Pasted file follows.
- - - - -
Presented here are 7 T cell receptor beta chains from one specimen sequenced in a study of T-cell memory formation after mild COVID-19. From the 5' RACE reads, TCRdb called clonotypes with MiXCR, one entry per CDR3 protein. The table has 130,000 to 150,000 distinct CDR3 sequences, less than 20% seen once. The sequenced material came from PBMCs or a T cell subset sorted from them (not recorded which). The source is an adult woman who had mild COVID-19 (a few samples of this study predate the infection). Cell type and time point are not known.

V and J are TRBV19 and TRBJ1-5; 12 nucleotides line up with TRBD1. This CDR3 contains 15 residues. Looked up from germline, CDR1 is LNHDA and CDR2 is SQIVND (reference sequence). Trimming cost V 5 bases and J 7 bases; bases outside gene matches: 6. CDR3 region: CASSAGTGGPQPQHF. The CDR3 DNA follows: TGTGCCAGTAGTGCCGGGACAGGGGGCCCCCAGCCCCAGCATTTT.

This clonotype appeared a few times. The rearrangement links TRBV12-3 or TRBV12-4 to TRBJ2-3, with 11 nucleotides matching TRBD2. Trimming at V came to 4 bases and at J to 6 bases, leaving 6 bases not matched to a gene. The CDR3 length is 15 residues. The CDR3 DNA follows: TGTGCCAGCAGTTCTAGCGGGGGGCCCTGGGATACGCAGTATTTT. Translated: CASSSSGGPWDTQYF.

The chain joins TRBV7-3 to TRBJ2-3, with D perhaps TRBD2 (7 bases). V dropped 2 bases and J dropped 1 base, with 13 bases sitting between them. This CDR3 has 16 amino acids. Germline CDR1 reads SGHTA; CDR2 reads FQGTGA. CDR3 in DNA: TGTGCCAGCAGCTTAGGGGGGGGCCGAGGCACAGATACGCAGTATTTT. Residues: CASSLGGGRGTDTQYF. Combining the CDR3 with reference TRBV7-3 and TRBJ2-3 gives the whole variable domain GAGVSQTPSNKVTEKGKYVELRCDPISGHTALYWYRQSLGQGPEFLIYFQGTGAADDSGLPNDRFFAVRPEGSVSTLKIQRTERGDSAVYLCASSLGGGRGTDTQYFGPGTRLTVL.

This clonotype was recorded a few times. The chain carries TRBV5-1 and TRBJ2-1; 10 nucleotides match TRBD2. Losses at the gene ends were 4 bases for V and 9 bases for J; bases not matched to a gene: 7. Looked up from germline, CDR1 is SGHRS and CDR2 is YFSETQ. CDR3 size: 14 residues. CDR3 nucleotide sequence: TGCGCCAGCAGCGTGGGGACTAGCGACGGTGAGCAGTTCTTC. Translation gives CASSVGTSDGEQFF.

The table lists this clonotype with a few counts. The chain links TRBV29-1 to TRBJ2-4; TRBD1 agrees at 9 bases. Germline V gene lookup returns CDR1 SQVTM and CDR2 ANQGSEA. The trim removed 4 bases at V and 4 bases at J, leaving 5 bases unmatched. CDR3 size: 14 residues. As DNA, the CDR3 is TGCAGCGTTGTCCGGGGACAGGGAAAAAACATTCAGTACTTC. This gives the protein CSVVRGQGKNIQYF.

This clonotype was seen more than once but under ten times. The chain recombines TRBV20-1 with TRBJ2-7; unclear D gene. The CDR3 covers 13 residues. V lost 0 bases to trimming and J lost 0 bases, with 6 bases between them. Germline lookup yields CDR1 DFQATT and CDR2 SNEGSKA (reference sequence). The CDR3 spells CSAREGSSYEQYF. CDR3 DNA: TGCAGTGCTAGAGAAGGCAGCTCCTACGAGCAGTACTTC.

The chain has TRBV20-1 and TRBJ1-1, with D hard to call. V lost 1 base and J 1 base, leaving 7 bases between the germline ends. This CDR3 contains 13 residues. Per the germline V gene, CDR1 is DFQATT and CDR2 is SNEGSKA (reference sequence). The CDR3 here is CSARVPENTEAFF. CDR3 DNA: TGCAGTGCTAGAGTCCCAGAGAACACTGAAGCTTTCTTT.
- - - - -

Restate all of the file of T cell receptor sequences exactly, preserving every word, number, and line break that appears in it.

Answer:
Presented here are 7 T cell receptor beta chains from one specimen sequenced in a study of T-cell memory formation after mild COVID-19. From the 5' RACE reads, TCRdb called clonotypes with MiXCR, one entry per CDR3 protein. The table has 130,000 to 150,000 distinct CDR3 sequences, less than 20% seen once. The sequenced material came from PBMCs or a T cell subset sorted from them (not recorded which). The source is an adult woman who had mild COVID-19 (a few samples of this study predate the infection). Cell type and time point are not known.

V and J are TRBV19 and TRBJ1-5; 12 nucleotides line up with TRBD1. This CDR3 contains 15 residues. Looked up from germline, CDR1 is LNHDA and CDR2 is SQIVND (reference sequence). Trimming cost V 5 bases and J 7 bases; bases outside gene matches: 6. CDR3 region: CASSAGTGGPQPQHF. The CDR3 DNA follows: TGTGCCAGTAGTGCCGGGACAGGGGGCCCCCAGCCCCAGCATTTT.

This clonotype appeared a few times. The rearrangement links TRBV12-3 or TRBV12-4 to TRBJ2-3, with 11 nucleotides matching TRBD2. Trimming at V came to 4 bases and at J to 6 bases, leaving 6 bases not matched to a gene. The CDR3 length is 15 residues. The CDR3 DNA follows: TGTGCCAGCAGTTCTAGCGGGGGGCCCTGGGATACGCAGTATTTT. Translated: CASSSSGGPWDTQYF.

The chain joins TRBV7-3 to TRBJ2-3, with D perhaps TRBD2 (7 bases). V dropped 2 bases and J dropped 1 base, with 13 bases sitting between them. This CDR3 has 16 amino acids. Germline CDR1 reads SGHTA; CDR2 reads FQGTGA. CDR3 in DNA: TGTGCCAGCAGCTTAGGGGGGGGCCGAGGCACAGATACGCAGTATTTT. Residues: CASSLGGGRGTDTQYF. Combining the CDR3 with reference TRBV7-3 and TRBJ2-3 gives the whole variable domain GAGVSQTPSNKVTEKGKYVELRCDPISGHTALYWYRQSLGQGPEFLIYFQGTGAADDSGLPNDRFFAVRPEGSVSTLKIQRTERGDSAVYLCASSLGGGRGTDTQYFGPGTRLTVL.

This clonotype was recorded a few times. The chain carries TRBV5-1 and TRBJ2-1; 10 nucleotides match TRBD2. Losses at the gene ends were 4 bases for V and 9 bases for J; bases not matched to a gene: 7. Looked up from germline, CDR1 is SGHRS and CDR2 is YFSETQ. CDR3 size: 14 residues. CDR3 nucleotide sequence: TGCGCCAGCAGCGTGGGGACTAGCGACGGTGAGCAGTTCTTC. Translation gives CASSVGTSDGEQFF.

The table lists this clonotype with a few counts. The chain links TRBV29-1 to TRBJ2-4; TRBD1 agrees at 9 bases. Germline V gene lookup returns CDR1 SQVTM and CDR2 ANQGSEA. The trim removed 4 bases at V and 4 bases at J, leaving 5 bases unmatched. CDR3 size: 14 residues. As DNA, the CDR3 is TGCAGCGTTGTCCGGGGACAGGGAAAAAACATTCAGTACTTC. This gives the protein CSVVRGQGKNIQYF.

This clonotype was seen more than once but under ten times. The chain recombines TRBV20-1 with TRBJ2-7; unclear D gene. The CDR3 covers 13 residues. V lost 0 bases to trimming and J lost 0 bases, with 6 bases between them. Germline lookup yields CDR1 DFQATT and CDR2 SNEGSKA (reference sequence). The CDR3 spells CSAREGSSYEQYF. CDR3 DNA: TGCAGTGCTAGAGAAGGCAGCTCCTACGAGCAGTACTTC.

The chain has TRBV20-1 and TRBJ1-1, with D hard to call. V lost 1 base and J 1 base, leaving 7 bases between the germline ends. This CDR3 contains 13 residues. Per the germline V gene, CDR1 is DFQATT and CDR2 is SNEGSKA (reference sequence). The CDR3 here is CSARVPENTEAFF. CDR3 DNA: TGCAGTGCTAGAGTCCCAGAGAACACTGAAGCTTTCTTT.